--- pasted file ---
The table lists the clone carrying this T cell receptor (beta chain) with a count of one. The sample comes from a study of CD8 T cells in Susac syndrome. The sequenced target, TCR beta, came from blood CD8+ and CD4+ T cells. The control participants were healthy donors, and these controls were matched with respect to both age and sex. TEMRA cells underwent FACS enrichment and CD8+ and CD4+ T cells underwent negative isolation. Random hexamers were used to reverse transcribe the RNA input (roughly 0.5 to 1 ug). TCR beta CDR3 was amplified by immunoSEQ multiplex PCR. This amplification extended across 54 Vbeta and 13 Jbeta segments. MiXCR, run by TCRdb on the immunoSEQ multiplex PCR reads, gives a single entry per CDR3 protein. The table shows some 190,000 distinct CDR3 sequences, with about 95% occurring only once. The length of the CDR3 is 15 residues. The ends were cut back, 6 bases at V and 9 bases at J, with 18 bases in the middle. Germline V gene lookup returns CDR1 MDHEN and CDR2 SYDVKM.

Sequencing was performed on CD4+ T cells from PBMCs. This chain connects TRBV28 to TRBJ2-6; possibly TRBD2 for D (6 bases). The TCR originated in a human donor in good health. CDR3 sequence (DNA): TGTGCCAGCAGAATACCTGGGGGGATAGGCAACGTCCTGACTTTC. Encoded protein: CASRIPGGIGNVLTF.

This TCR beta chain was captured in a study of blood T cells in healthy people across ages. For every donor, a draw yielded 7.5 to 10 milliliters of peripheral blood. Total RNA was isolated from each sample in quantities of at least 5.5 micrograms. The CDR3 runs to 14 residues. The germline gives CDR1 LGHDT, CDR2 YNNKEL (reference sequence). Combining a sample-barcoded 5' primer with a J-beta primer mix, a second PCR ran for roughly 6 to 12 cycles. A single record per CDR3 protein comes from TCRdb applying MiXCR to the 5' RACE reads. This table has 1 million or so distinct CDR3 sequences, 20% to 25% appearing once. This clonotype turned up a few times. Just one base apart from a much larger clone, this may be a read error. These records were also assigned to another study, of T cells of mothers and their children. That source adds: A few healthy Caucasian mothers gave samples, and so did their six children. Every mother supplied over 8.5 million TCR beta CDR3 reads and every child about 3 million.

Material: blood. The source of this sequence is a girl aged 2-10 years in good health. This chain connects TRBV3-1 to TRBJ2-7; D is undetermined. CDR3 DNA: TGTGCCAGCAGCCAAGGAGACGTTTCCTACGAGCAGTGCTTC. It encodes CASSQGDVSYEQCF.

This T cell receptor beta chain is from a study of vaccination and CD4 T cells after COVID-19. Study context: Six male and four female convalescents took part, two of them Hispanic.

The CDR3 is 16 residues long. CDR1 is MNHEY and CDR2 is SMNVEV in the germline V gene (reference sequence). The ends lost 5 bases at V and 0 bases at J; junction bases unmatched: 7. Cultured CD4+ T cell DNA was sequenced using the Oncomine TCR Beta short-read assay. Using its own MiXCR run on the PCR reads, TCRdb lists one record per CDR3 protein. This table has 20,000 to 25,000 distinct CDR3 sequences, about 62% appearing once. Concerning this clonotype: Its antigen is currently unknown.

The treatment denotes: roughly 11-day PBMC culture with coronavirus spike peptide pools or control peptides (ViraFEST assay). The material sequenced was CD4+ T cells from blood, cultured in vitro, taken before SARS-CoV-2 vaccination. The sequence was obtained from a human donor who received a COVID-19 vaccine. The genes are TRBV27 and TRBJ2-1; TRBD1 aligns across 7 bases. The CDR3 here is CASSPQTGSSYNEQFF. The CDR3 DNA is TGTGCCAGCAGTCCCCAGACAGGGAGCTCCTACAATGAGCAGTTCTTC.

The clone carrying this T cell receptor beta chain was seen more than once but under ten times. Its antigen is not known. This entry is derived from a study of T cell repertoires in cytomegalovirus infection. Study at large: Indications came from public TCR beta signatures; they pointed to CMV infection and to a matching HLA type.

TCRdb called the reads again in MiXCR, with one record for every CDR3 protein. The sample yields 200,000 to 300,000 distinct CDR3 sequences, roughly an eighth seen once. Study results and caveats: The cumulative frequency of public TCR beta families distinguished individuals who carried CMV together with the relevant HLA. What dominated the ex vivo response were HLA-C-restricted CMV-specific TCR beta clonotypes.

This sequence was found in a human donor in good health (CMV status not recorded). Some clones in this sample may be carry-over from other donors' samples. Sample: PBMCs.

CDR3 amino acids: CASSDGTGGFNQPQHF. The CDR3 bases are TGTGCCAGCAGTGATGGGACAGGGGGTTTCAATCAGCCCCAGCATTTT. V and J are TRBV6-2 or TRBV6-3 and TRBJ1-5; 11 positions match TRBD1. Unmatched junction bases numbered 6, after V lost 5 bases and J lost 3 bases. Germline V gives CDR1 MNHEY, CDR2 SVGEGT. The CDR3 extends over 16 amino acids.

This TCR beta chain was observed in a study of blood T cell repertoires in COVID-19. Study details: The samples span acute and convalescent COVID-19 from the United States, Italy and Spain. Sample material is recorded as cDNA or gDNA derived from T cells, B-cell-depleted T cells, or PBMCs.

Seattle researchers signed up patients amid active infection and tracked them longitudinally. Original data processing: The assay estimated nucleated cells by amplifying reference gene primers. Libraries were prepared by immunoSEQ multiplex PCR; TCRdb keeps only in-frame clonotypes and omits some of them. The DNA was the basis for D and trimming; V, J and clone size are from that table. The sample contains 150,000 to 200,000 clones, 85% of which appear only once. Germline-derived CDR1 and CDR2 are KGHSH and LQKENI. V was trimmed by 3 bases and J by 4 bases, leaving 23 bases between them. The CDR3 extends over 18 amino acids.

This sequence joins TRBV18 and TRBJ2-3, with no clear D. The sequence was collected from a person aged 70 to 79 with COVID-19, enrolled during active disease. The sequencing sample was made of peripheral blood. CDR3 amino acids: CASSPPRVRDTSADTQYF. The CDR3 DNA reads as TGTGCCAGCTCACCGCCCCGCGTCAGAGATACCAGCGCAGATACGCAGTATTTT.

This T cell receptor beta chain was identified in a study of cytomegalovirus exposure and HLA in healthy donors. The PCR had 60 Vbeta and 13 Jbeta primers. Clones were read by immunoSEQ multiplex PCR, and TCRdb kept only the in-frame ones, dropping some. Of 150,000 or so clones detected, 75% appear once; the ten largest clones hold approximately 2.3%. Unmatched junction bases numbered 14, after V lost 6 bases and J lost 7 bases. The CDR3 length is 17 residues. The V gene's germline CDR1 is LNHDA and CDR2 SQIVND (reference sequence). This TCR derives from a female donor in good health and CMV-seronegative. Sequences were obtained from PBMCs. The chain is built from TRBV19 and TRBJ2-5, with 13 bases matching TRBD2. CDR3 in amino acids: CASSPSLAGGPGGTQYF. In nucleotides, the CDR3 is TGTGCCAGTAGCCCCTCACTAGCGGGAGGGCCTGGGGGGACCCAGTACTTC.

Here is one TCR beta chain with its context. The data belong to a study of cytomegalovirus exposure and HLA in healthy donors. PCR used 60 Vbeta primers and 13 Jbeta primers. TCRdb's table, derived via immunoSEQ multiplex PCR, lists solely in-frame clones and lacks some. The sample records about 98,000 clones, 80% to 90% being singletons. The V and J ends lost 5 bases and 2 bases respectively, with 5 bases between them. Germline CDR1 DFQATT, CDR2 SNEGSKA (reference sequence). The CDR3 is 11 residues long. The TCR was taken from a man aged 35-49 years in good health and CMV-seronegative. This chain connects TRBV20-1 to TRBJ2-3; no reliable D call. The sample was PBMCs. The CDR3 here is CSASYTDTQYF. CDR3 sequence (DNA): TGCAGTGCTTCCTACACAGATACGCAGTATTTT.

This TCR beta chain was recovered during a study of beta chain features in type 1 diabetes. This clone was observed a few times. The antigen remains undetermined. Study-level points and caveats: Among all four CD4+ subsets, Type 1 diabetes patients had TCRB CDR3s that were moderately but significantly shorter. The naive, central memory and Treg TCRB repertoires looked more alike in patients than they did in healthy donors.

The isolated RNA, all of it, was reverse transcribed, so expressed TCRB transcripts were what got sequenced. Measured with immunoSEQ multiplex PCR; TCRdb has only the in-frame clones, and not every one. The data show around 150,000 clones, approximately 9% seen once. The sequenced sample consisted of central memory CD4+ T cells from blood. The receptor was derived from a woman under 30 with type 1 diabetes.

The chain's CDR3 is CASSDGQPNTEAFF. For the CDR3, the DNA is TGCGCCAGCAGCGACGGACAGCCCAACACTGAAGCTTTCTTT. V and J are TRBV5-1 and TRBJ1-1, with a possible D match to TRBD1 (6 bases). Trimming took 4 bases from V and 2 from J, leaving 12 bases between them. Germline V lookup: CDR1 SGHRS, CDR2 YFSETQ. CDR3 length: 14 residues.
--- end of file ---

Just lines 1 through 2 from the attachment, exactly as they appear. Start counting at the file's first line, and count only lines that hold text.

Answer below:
The table lists the clone carrying this T cell receptor (beta chain) with a count of one. The sample comes from a study of CD8 T cells in Susac syndrome. The sequenced target, TCR beta, came from blood CD8+ and CD4+ T cells. The control participants were healthy donors, and these controls were matched with respect to both age and sex. TEMRA cells underwent FACS enrichment and CD8+ and CD4+ T cells underwent negative isolation. Random hexamers were used to reverse transcribe the RNA input (roughly 0.5 to 1 ug). TCR beta CDR3 was amplified by immunoSEQ multiplex PCR. This amplification extended across 54 Vbeta and 13 Jbeta segments. MiXCR, run by TCRdb on the immunoSEQ multiplex PCR reads, gives a single entry per CDR3 protein. The table shows some 190,000 distinct CDR3 sequences, with about 95% occurring only once. The length of the CDR3 is 15 residues. The ends were cut back, 6 bases at V and 9 bases at J, with 18 bases in the middle. Germline V gene lookup returns CDR1 MDHEN and CDR2 SYDVKM.

Sequencing was performed on CD4+ T cells from PBMCs. This chain connects TRBV28 to TRBJ2-6; possibly TRBD2 for D (6 bases). The TCR originated in a human donor in good health. CDR3 sequence (DNA): TGTGCCAGCAGAATACCTGGGGGGATAGGCAACGTCCTGACTTTC. Encoded protein: CASRIPGGIGNVLTF.